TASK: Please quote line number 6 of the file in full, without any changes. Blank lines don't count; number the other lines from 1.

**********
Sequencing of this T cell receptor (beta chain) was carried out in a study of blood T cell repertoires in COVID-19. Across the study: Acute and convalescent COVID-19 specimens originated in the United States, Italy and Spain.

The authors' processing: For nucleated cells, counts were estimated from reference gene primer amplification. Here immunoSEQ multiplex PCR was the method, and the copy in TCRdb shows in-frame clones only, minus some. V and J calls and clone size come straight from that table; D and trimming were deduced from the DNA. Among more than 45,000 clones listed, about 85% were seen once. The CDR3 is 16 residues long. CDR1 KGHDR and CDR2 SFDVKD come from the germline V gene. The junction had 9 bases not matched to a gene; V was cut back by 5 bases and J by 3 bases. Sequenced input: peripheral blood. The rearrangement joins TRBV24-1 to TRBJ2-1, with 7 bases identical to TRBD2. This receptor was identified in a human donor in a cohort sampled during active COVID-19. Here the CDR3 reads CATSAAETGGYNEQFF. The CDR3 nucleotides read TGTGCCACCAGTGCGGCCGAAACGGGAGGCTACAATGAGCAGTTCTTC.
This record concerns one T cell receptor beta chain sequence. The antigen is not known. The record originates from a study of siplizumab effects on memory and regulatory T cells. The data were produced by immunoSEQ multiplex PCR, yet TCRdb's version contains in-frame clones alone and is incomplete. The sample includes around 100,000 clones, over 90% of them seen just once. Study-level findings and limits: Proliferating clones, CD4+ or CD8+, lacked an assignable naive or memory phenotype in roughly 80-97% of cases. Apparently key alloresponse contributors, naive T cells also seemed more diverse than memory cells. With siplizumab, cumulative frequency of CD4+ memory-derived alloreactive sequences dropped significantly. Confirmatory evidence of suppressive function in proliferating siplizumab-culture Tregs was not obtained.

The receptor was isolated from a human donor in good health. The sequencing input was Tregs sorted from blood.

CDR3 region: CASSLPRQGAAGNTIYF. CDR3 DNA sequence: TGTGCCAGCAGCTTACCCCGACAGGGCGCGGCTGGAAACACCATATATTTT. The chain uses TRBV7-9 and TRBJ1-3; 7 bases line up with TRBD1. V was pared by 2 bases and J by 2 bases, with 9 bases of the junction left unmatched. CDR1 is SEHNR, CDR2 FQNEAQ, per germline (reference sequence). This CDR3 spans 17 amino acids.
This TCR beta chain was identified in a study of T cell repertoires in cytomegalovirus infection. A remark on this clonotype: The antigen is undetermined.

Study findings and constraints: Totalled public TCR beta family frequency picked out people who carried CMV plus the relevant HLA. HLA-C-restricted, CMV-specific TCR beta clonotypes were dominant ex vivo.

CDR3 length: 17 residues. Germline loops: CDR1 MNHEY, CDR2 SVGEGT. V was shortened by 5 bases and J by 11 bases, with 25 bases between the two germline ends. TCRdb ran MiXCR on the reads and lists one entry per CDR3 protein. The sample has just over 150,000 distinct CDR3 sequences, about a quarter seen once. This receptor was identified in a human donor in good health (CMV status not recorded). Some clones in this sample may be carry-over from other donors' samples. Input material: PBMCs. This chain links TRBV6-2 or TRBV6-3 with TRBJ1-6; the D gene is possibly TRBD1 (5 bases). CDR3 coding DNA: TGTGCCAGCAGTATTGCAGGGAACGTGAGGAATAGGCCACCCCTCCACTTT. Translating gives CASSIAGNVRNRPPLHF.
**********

This TCR beta chain was identified in a study of T cell repertoires in cytomegalovirus infection. A remark on this clonotype: The antigen is undetermined.